Page Last Updated: September 28, 2010 4:57 PM  
  Syllabus Contents  

Find your required and recommended texts.
Find the Political Science 2200 course objectives.
Find the student duties requirement for this class.
Find the attendance policy for this class.
Find information for help if you have special needs.
Find the grading system for this class
Find a description of the course's Exam requirement
Find a description of the course's Test requirement
Find a description of the course's Current Events Papers requirement
Find a description of the course's Miscellaneous requirement


  American Institutions Requirement: This course satisfies the American Institutions category of the Dixie State College General Education requirements.  


Required Text


Patrick H. O’Neil, Karl Fields, and Don Share, Cases in Comparative Politics, 3rd Edition, ISBN 978-0-393-93377-2



    Study Guide    

This publisher’s study guide for our case book is limited, containing only sample multiple choice tests one each of the country chapters in our book.  The tests I looked at had only eleven or twelve questions.

  Back to top  

  Gifts: Gift from students to the teacher can be misinterpreted. While the thought will be appreciated, Mr. Green cannot accept gifts under any circumstances. I would be better for all concerned if they were not offered.  

  Class Interruptions: Please turn off your cell phones, radios, walkmans, and alarms such as watches and palm pilots during class. Electronic disturbances of this class will not be allowed.  

  Political Science 22 00 Course Objectives  

Students will compare and understand the politics and governmental structures of a variety of nations including democratic and authoritarian regimes in the developed and less developed world..


Students will effectively analyze governmental and political decisions and processes in a variety of nations. .

  3. Students will argue and write analytically and coherently about significant issues and problems in Comparative Government.  
  4. Students will learn about Comparative Government and about current political issues that relate to Comparative Government by reading significant authors and authoritative texts.  
  Back to top  

  Student Duties  

"An eminent mathematician once remarked that he was never satisfied with his knowledge of a mathematical theory until he could explain it to the next (person) he met in the street. This is hardly exaggerated; however, we must remember that a satisfactory explanation entails duties on both sides."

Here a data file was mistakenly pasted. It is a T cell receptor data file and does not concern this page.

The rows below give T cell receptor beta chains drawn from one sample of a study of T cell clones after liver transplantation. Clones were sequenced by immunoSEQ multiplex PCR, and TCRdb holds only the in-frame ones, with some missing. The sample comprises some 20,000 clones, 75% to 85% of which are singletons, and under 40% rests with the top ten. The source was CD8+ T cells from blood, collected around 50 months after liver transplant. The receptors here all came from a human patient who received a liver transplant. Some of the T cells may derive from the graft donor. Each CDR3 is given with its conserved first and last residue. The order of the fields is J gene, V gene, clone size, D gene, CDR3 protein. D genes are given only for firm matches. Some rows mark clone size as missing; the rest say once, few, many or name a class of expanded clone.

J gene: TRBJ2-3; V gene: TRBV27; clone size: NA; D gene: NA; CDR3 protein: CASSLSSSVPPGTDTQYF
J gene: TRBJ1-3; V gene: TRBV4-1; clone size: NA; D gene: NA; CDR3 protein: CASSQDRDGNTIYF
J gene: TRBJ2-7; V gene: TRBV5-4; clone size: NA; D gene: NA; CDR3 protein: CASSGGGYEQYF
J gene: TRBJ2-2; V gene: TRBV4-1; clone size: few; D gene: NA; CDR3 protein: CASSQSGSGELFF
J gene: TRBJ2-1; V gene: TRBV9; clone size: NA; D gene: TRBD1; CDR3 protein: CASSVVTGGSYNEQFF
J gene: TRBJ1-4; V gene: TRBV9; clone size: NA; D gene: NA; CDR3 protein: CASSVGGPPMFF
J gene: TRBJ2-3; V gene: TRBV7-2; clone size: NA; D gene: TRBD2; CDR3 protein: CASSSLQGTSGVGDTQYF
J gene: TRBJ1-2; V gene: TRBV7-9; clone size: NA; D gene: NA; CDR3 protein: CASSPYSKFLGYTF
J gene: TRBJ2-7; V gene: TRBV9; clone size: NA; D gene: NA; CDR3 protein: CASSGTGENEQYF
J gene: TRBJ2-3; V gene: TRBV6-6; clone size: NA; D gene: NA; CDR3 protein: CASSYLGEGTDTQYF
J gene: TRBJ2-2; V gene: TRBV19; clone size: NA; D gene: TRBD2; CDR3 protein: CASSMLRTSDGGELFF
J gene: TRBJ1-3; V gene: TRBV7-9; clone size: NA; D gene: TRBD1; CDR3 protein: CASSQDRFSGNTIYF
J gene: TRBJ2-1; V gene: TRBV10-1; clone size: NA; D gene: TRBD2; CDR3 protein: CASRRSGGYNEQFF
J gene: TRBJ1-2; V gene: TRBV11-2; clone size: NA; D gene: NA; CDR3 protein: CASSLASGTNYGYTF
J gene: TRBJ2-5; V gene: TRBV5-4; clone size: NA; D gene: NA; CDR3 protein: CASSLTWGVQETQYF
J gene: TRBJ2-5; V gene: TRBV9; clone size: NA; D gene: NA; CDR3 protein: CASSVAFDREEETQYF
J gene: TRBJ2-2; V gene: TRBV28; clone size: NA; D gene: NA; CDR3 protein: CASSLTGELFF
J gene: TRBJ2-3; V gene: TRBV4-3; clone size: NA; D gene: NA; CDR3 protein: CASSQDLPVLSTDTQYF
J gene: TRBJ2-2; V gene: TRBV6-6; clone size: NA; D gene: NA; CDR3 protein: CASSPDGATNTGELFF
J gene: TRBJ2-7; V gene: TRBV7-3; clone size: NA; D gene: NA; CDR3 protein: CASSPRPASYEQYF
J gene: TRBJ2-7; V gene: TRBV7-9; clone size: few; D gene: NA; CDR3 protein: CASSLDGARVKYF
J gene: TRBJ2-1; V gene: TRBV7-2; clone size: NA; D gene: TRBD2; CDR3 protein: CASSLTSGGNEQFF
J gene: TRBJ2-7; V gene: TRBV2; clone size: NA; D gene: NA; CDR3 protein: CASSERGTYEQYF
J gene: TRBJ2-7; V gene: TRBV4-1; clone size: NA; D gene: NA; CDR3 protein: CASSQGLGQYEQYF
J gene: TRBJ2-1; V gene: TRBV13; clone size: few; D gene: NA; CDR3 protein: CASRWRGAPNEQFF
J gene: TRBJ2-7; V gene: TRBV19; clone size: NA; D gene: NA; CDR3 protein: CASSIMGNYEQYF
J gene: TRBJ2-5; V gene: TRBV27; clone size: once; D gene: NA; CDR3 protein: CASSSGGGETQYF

You must commit to a fifteen week program of rigorous study. For the average C+ to B-) Dixie College student, this course will demand two hours out-of-class study for every hour we meet in class or 6 hours a week. This means careful reading: in order to perform well on exams and class assignments you will have to work with your textbook, as opposed to just reading it. It also means you will do college level writing. Finally, you must be willing to consider viewpoints different from your own and to express your opinion in class.  

Missing class will involve costs. There will is no such thing as an excused absence even for athletics, forensics, field trips, or other college sponsored activities. As a matter of policy, I will not to go over or in any other way make up lectures or other activities for students who miss class. I will make no adjustments nor will I allow exceptions to policies regarding missing quizzes or exams when the reason is discretionary such as a vacation, the deer hunt, or a visit home. This said, consideration will be given for rescheduling some class activities in the event of school sponsored activities, illness, or accident and if consultation if done privately (in Mr. Green's office) before the scheduled time of the activity.

  Special Needs  

If you are a student with a documented physical or mental impairment that will substantially limit a major life activity, please contact the Disability Resource Center on the main campus.  The Center Coordinator and staff will assist you in analyzing your eligibility for services.  If you are deemed eligible, reasonable accommodations that are appropriate for your disability will be assigned.  If you have any questions concerning this process, please contact the Center at 652-7516; we are located in the Student Services Center , Room #201 of the Edith Whitehead Building .

  Back to top